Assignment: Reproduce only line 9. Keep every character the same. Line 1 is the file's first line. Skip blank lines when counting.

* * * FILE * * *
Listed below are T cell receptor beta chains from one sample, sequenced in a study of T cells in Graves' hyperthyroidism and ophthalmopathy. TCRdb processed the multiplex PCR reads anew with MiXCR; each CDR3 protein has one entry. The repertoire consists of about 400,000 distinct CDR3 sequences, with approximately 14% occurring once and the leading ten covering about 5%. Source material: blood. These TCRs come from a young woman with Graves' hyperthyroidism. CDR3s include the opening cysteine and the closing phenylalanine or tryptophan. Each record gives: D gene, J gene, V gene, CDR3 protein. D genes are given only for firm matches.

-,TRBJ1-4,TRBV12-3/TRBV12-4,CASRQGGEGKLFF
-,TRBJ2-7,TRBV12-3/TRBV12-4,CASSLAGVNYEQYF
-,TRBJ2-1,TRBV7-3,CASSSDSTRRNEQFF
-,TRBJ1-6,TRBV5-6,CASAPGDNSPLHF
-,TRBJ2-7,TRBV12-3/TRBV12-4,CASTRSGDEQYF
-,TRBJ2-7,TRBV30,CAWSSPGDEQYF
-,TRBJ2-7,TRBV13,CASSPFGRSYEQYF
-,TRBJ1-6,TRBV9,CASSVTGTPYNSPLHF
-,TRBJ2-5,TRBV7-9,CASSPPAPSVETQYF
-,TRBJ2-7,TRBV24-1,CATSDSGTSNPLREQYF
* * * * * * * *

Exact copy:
-,TRBJ1-6,TRBV9,CASSVTGTPYNSPLHF